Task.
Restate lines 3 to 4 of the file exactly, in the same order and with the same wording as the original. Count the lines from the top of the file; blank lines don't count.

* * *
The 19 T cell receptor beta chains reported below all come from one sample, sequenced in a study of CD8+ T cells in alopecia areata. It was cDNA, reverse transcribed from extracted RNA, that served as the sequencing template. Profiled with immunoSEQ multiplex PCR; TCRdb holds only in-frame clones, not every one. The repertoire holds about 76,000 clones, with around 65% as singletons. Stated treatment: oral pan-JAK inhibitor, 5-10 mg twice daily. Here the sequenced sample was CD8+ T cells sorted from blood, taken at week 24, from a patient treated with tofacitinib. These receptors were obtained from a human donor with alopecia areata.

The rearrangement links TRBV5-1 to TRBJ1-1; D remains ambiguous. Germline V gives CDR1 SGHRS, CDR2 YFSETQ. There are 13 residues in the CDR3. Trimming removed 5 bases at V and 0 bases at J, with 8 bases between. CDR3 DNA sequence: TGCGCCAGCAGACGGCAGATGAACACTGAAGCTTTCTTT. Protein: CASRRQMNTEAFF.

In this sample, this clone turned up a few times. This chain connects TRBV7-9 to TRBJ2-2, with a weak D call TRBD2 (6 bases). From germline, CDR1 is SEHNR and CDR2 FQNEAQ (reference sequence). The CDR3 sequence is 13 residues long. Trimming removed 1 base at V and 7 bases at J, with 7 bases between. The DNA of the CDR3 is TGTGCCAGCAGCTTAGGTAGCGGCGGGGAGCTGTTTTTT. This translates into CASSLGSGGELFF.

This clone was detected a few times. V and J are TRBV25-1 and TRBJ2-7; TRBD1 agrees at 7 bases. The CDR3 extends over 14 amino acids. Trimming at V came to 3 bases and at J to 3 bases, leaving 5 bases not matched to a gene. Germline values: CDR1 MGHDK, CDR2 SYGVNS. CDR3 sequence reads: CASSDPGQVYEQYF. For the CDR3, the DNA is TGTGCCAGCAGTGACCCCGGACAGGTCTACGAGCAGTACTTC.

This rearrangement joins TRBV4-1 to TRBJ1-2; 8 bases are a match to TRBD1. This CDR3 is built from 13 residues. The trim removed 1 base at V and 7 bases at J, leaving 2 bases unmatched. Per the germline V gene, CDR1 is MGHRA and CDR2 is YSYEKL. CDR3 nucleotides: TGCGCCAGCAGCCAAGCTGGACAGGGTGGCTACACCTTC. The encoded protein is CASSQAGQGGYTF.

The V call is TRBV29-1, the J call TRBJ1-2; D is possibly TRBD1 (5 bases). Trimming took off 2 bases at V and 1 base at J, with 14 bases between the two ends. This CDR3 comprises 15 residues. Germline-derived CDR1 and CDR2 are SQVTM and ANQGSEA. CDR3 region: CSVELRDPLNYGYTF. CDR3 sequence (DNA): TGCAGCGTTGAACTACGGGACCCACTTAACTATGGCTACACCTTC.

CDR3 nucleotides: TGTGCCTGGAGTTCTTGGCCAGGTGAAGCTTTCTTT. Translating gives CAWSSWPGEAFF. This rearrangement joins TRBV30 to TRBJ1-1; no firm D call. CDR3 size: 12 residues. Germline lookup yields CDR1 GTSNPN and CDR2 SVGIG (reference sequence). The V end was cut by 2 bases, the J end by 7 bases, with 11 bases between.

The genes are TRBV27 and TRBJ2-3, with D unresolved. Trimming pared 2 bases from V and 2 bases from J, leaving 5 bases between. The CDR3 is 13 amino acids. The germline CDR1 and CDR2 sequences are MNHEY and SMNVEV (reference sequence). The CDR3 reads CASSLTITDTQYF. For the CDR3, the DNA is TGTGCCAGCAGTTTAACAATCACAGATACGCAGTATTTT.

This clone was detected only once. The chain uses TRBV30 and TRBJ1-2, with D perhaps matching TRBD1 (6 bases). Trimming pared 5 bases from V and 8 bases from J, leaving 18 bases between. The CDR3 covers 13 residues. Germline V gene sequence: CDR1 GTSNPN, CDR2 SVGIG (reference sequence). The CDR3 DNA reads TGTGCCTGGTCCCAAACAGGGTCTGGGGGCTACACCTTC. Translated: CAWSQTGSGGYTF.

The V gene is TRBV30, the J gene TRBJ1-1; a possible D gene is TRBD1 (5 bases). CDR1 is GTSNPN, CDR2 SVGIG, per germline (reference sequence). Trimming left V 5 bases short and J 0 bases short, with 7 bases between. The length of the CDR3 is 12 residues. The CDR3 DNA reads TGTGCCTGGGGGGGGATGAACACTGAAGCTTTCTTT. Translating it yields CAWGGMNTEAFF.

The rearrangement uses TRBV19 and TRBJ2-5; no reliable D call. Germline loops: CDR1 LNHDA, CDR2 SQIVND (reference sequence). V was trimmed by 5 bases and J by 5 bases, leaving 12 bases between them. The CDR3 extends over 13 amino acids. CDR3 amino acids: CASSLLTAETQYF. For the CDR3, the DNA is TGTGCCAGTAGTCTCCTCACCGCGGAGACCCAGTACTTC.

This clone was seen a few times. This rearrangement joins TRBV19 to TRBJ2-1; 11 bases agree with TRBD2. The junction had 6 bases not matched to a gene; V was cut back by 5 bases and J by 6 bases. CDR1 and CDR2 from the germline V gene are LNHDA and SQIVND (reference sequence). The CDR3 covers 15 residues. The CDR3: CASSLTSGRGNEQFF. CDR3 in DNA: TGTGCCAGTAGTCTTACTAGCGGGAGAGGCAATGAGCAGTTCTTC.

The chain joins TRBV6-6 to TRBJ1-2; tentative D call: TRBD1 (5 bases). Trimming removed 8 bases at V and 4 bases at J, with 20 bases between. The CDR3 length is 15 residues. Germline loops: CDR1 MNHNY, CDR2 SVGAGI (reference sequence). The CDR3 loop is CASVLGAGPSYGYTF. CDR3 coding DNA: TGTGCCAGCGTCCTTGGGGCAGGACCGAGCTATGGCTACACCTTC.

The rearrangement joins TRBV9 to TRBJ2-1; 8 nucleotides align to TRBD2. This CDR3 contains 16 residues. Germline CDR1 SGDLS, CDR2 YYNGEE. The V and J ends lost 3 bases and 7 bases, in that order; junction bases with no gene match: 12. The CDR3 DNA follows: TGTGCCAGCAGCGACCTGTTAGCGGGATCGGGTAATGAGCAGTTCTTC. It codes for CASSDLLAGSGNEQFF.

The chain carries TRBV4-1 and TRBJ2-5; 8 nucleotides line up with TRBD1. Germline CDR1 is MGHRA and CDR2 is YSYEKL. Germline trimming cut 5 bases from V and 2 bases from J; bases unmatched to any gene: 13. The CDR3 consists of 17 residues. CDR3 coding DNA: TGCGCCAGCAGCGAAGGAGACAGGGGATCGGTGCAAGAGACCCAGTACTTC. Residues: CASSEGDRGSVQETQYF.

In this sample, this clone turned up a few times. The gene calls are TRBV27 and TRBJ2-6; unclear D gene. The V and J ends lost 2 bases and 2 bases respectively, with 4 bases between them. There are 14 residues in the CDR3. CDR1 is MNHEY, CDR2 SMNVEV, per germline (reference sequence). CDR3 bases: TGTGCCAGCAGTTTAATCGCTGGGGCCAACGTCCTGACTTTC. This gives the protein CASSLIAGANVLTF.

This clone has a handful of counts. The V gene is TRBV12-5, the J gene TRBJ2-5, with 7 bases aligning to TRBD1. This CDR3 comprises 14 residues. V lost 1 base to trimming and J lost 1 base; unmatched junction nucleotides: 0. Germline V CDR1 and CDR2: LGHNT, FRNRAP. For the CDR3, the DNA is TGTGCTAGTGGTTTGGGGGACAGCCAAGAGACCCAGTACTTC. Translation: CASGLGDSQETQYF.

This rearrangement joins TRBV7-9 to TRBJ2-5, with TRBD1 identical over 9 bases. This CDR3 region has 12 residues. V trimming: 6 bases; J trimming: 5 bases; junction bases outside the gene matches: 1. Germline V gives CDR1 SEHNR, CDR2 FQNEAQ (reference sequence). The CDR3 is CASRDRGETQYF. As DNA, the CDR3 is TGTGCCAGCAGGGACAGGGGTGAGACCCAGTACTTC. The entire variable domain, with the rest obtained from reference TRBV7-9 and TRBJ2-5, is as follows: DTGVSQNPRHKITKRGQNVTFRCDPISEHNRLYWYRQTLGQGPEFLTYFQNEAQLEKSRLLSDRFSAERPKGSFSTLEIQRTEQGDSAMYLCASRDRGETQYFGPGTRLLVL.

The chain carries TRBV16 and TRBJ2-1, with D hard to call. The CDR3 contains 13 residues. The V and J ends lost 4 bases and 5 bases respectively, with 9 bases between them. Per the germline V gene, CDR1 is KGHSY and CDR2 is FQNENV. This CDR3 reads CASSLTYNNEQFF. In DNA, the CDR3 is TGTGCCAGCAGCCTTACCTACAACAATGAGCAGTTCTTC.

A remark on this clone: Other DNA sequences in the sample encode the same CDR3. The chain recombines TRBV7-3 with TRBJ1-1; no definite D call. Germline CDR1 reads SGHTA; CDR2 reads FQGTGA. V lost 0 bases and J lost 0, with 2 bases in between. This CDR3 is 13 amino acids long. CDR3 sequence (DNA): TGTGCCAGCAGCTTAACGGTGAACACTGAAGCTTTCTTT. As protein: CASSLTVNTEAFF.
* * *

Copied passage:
In this sample, this clone turned up a few times. This chain connects TRBV7-9 to TRBJ2-2, with a weak D call TRBD2 (6 bases). From germline, CDR1 is SEHNR and CDR2 FQNEAQ (reference sequence). The CDR3 sequence is 13 residues long. Trimming removed 1 base at V and 7 bases at J, with 7 bases between. The DNA of the CDR3 is TGTGCCAGCAGCTTAGGTAGCGGCGGGGAGCTGTTTTTT. This translates into CASSLGSGGELFF.

This clone was detected a few times. V and J are TRBV25-1 and TRBJ2-7; TRBD1 agrees at 7 bases. The CDR3 extends over 14 amino acids. Trimming at V came to 3 bases and at J to 3 bases, leaving 5 bases not matched to a gene. Germline values: CDR1 MGHDK, CDR2 SYGVNS. CDR3 sequence reads: CASSDPGQVYEQYF. For the CDR3, the DNA is TGTGCCAGCAGTGACCCCGGACAGGTCTACGAGCAGTACTTC.